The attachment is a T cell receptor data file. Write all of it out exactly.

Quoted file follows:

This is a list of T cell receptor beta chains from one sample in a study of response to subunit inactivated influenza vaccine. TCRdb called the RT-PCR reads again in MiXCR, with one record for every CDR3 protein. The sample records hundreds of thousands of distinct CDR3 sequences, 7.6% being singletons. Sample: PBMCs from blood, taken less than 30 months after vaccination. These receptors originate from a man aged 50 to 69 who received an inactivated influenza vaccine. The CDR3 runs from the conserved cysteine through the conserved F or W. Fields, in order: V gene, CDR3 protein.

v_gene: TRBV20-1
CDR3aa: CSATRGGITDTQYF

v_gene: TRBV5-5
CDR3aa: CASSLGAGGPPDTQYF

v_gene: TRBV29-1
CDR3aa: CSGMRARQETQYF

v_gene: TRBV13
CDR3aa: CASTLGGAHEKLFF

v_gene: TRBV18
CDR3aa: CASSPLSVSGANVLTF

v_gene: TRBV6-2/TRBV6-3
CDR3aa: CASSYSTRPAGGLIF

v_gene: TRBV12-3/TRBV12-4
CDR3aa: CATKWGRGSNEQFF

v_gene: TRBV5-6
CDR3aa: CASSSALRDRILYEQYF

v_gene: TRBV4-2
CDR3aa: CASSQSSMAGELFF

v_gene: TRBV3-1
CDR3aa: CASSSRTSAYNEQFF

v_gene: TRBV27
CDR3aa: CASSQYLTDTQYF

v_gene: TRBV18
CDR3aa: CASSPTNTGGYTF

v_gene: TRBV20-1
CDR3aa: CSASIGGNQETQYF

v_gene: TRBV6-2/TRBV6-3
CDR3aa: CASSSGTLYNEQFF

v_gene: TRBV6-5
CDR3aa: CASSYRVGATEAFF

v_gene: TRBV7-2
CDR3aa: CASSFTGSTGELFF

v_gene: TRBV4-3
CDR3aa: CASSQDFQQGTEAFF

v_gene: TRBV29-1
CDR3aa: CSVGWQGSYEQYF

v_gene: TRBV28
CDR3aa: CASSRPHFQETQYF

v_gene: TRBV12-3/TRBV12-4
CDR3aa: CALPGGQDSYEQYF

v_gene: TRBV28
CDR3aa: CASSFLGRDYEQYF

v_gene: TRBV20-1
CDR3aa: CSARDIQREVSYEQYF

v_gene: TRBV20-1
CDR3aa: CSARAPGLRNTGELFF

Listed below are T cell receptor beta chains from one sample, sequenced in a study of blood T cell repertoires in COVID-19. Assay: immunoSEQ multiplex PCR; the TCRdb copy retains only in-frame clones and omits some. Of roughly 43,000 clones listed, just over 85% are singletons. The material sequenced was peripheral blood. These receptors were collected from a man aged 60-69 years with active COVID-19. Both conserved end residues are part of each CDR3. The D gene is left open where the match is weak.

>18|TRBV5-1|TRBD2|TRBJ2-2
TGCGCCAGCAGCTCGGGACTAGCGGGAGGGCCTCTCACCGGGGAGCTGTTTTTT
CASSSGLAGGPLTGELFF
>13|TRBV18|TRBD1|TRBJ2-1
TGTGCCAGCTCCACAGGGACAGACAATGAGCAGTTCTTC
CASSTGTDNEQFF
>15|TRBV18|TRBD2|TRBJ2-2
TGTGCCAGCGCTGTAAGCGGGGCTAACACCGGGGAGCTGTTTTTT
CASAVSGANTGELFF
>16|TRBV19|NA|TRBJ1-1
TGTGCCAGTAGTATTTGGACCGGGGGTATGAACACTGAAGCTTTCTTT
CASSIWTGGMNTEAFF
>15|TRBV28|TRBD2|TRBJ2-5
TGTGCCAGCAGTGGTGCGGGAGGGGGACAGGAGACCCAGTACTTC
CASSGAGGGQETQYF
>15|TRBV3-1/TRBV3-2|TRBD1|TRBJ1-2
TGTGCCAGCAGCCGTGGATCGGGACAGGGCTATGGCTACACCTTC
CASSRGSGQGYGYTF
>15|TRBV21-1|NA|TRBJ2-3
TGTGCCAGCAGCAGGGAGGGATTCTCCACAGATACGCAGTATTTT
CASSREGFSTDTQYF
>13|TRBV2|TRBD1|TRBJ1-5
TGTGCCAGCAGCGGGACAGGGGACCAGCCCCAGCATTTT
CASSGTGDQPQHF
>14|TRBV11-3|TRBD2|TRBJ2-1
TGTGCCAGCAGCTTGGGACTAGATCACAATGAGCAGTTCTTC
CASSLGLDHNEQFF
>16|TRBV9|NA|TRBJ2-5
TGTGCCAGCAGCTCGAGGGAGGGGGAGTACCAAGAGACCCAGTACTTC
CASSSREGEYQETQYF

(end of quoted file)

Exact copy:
This is a list of T cell receptor beta chains from one sample in a study of response to subunit inactivated influenza vaccine. TCRdb called the RT-PCR reads again in MiXCR, with one record for every CDR3 protein. The sample records hundreds of thousands of distinct CDR3 sequences, 7.6% being singletons. Sample: PBMCs from blood, taken less than 30 months after vaccination. These receptors originate from a man aged 50 to 69 who received an inactivated influenza vaccine. The CDR3 runs from the conserved cysteine through the conserved F or W. Fields, in order: V gene, CDR3 protein.

v_gene: TRBV20-1
CDR3aa: CSATRGGITDTQYF

v_gene: TRBV5-5
CDR3aa: CASSLGAGGPPDTQYF

v_gene: TRBV29-1
CDR3aa: CSGMRARQETQYF

v_gene: TRBV13
CDR3aa: CASTLGGAHEKLFF

v_gene: TRBV18
CDR3aa: CASSPLSVSGANVLTF

v_gene: TRBV6-2/TRBV6-3
CDR3aa: CASSYSTRPAGGLIF

v_gene: TRBV12-3/TRBV12-4
CDR3aa: CATKWGRGSNEQFF

v_gene: TRBV5-6
CDR3aa: CASSSALRDRILYEQYF

v_gene: TRBV4-2
CDR3aa: CASSQSSMAGELFF

v_gene: TRBV3-1
CDR3aa: CASSSRTSAYNEQFF

v_gene: TRBV27
CDR3aa: CASSQYLTDTQYF

v_gene: TRBV18
CDR3aa: CASSPTNTGGYTF

v_gene: TRBV20-1
CDR3aa: CSASIGGNQETQYF

v_gene: TRBV6-2/TRBV6-3
CDR3aa: CASSSGTLYNEQFF

v_gene: TRBV6-5
CDR3aa: CASSYRVGATEAFF

v_gene: TRBV7-2
CDR3aa: CASSFTGSTGELFF

v_gene: TRBV4-3
CDR3aa: CASSQDFQQGTEAFF

v_gene: TRBV29-1
CDR3aa: CSVGWQGSYEQYF

v_gene: TRBV28
CDR3aa: CASSRPHFQETQYF

v_gene: TRBV12-3/TRBV12-4
CDR3aa: CALPGGQDSYEQYF

v_gene: TRBV28
CDR3aa: CASSFLGRDYEQYF

v_gene: TRBV20-1
CDR3aa: CSARDIQREVSYEQYF

v_gene: TRBV20-1
CDR3aa: CSARAPGLRNTGELFF

Listed below are T cell receptor beta chains from one sample, sequenced in a study of blood T cell repertoires in COVID-19. Assay: immunoSEQ multiplex PCR; the TCRdb copy retains only in-frame clones and omits some. Of roughly 43,000 clones listed, just over 85% are singletons. The material sequenced was peripheral blood. These receptors were collected from a man aged 60-69 years with active COVID-19. Both conserved end residues are part of each CDR3. The D gene is left open where the match is weak.

>18|TRBV5-1|TRBD2|TRBJ2-2
TGCGCCAGCAGCTCGGGACTAGCGGGAGGGCCTCTCACCGGGGAGCTGTTTTTT
CASSSGLAGGPLTGELFF
>13|TRBV18|TRBD1|TRBJ2-1
TGTGCCAGCTCCACAGGGACAGACAATGAGCAGTTCTTC
CASSTGTDNEQFF
>15|TRBV18|TRBD2|TRBJ2-2
TGTGCCAGCGCTGTAAGCGGGGCTAACACCGGGGAGCTGTTTTTT
CASAVSGANTGELFF
>16|TRBV19|NA|TRBJ1-1
TGTGCCAGTAGTATTTGGACCGGGGGTATGAACACTGAAGCTTTCTTT
CASSIWTGGMNTEAFF
>15|TRBV28|TRBD2|TRBJ2-5
TGTGCCAGCAGTGGTGCGGGAGGGGGACAGGAGACCCAGTACTTC
CASSGAGGGQETQYF
>15|TRBV3-1/TRBV3-2|TRBD1|TRBJ1-2
TGTGCCAGCAGCCGTGGATCGGGACAGGGCTATGGCTACACCTTC
CASSRGSGQGYGYTF
>15|TRBV21-1|NA|TRBJ2-3
TGTGCCAGCAGCAGGGAGGGATTCTCCACAGATACGCAGTATTTT
CASSREGFSTDTQYF
>13|TRBV2|TRBD1|TRBJ1-5
TGTGCCAGCAGCGGGACAGGGGACCAGCCCCAGCATTTT
CASSGTGDQPQHF
>14|TRBV11-3|TRBD2|TRBJ2-1
TGTGCCAGCAGCTTGGGACTAGATCACAATGAGCAGTTCTTC
CASSLGLDHNEQFF
>16|TRBV9|NA|TRBJ2-5
TGTGCCAGCAGCTCGAGGGAGGGGGAGTACCAAGAGACCCAGTACTTC
CASSSREGEYQETQYF